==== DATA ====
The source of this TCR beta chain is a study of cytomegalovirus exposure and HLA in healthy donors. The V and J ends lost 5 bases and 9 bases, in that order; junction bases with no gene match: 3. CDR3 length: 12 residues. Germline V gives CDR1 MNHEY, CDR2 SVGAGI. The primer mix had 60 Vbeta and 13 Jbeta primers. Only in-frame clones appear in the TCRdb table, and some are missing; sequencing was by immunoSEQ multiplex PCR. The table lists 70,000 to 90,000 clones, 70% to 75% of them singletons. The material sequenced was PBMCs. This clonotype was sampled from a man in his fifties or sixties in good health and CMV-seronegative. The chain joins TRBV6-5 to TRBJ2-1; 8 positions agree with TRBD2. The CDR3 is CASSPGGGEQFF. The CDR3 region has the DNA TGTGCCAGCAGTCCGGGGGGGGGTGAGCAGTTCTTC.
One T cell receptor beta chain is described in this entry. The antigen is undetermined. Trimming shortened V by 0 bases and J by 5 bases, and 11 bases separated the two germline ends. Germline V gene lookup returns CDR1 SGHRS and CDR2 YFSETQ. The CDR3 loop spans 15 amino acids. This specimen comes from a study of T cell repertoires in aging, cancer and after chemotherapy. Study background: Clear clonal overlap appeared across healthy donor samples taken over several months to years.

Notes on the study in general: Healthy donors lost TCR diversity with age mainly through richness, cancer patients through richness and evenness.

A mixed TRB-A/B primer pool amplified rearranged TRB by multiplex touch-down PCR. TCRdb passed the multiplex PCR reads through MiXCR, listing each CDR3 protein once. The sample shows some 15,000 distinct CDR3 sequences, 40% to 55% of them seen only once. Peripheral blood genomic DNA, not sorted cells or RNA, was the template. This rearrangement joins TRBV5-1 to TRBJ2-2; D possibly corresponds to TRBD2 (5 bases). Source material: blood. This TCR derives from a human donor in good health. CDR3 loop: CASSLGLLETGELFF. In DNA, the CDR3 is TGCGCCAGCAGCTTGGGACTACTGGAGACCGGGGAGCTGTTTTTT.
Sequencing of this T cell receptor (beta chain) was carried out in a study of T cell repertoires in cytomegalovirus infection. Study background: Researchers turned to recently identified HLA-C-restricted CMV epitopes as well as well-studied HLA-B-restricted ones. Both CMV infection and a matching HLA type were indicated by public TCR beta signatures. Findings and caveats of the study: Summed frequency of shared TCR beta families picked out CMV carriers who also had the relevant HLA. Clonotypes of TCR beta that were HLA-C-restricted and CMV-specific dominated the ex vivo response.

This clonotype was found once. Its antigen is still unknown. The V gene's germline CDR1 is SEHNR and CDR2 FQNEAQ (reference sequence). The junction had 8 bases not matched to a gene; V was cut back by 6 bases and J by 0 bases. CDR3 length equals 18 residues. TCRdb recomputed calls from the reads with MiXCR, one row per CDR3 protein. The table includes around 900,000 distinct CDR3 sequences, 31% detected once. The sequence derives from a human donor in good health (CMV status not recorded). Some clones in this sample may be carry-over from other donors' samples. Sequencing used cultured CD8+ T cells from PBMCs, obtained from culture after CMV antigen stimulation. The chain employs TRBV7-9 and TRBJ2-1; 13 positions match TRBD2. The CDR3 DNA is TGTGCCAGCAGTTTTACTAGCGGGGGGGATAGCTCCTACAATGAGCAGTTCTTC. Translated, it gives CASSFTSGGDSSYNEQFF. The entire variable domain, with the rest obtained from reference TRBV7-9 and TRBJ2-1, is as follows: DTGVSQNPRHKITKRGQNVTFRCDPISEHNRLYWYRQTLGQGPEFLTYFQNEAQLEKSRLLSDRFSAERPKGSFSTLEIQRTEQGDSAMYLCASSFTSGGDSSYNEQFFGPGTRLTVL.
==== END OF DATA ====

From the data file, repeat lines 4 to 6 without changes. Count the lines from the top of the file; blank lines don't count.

A mixed TRB-A/B primer pool amplified rearranged TRB by multiplex touch-down PCR. TCRdb passed the multiplex PCR reads through MiXCR, listing each CDR3 protein once. The sample shows some 15,000 distinct CDR3 sequences, 40% to 55% of them seen only once. Peripheral blood genomic DNA, not sorted cells or RNA, was the template. This rearrangement joins TRBV5-1 to TRBJ2-2; D possibly corresponds to TRBD2 (5 bases). Source material: blood. This TCR derives from a human donor in good health. CDR3 loop: CASSLGLLETGELFF. In DNA, the CDR3 is TGCGCCAGCAGCTTGGGACTACTGGAGACCGGGGAGCTGTTTTTT.
Sequencing of this T cell receptor (beta chain) was carried out in a study of T cell repertoires in cytomegalovirus infection. Study background: Researchers turned to recently identified HLA-C-restricted CMV epitopes as well as well-studied HLA-B-restricted ones. Both CMV infection and a matching HLA type were indicated by public TCR beta signatures. Findings and caveats of the study: Summed frequency of shared TCR beta families picked out CMV carriers who also had the relevant HLA. Clonotypes of TCR beta that were HLA-C-restricted and CMV-specific dominated the ex vivo response.

This clonotype was found once. Its antigen is still unknown. The V gene's germline CDR1 is SEHNR and CDR2 FQNEAQ (reference sequence). The junction had 8 bases not matched to a gene; V was cut back by 6 bases and J by 0 bases. CDR3 length equals 18 residues. TCRdb recomputed calls from the reads with MiXCR, one row per CDR3 protein. The table includes around 900,000 distinct CDR3 sequences, 31% detected once. The sequence derives from a human donor in good health (CMV status not recorded). Some clones in this sample may be carry-over from other donors' samples. Sequencing used cultured CD8+ T cells from PBMCs, obtained from culture after CMV antigen stimulation. The chain employs TRBV7-9 and TRBJ2-1; 13 positions match TRBD2. The CDR3 DNA is TGTGCCAGCAGTTTTACTAGCGGGGGGGATAGCTCCTACAATGAGCAGTTCTTC. Translated, it gives CASSFTSGGDSSYNEQFF. The entire variable domain, with the rest obtained from reference TRBV7-9 and TRBJ2-1, is as follows: DTGVSQNPRHKITKRGQNVTFRCDPISEHNRLYWYRQTLGQGPEFLTYFQNEAQLEKSRLLSDRFSAERPKGSFSTLEIQRTEQGDSAMYLCASSFTSGGDSSYNEQFFGPGTRLTVL.